The UN reports that 70 per cent of the people in Chin State live below the poverty line and 40 per cent lack access to adequate food sources. Since 2006, the region has been plagued by a severe food crisis, which is compounded by the military regime's repressive economic policies. According to a Chin Human Rights Organization 2008 report, the use of unpaid civilian labour is widespread throughout Chin State and farmers are forcibly ordered by the regime to substitute their staple crops for cash crops. The organization also documents the arbitrary collection of 'donations' and taxes by the Burmese authorities from Chin households in major towns.
Human Rights Watch reports ongoing religious repression against the Chin in mainly Buddhist Burma. The Tatmadaw (Burmese military) has burnt down churches, demolished crosses and prayer rooms to make way for military buildings and infrastructure. Chin also describe torture and beatings by Burmese soldiers, arbitrary arrest and being forced to work as army porters.
Cheery Zahau, of the Women's League of Chinland, says Burma's military government continues to use rape as a weapon to subdue ethnic minorities.
There is a dire lack of school facilities in many villages in Chin State, forcing Chin children to walk to distant towns and villages or pay expensive boarding fees to attend classes. The quality of education is extremely poor and classes are taught in Burmese. The authorities continue to close down Chin private schools.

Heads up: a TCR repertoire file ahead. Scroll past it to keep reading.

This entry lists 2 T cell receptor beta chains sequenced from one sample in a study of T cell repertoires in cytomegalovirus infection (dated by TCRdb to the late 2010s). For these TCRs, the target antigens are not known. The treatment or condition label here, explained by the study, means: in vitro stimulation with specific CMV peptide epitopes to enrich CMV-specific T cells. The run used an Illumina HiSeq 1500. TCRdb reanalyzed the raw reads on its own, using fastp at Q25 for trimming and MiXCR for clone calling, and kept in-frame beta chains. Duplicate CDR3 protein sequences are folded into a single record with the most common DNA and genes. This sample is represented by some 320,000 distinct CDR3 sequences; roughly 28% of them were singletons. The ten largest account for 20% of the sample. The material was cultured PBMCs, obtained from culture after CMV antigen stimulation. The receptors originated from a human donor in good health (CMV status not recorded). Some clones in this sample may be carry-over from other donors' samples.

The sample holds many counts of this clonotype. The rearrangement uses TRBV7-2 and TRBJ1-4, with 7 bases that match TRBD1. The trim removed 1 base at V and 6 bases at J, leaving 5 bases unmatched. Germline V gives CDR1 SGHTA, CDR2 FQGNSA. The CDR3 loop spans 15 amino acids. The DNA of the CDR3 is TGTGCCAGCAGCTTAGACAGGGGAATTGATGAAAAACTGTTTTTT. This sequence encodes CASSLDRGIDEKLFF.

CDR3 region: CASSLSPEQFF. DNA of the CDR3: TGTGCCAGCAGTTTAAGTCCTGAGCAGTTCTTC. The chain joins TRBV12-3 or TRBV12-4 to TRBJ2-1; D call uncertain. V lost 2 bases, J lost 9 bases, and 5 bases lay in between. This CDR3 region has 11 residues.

The construction of two dams along the Salween River is threatening the existence and livelihood of the Akha, Karen, Karenni, Lahu, Lisu, Mon, Padaung, Palaung, Pa-O, Shan and Wa minorities who live along the river. In 2008 the NGO Society for Threatened Peoples reported that the Ta Sang Dam in Shan State has already caused the forced relocation of about 300,000 people (most of whom are Shan) and the military have expelled around 15,000 people during the construction of the Hut Gyi Dam in Karen State.
The Rohingya, a Muslim ethnic minority living in northern Rakhine State, western Burma, are unable to qualify for citizenship and their freedom of movement is severely restricted. The UN Special Rapporteur on human rights in Burma, in an April 2008 statement, also cited extortion and arbitrary taxation; land confiscation and forced evictions; restricted access to medical care, food and adequate housing; forced labour; and restrictions on marriages.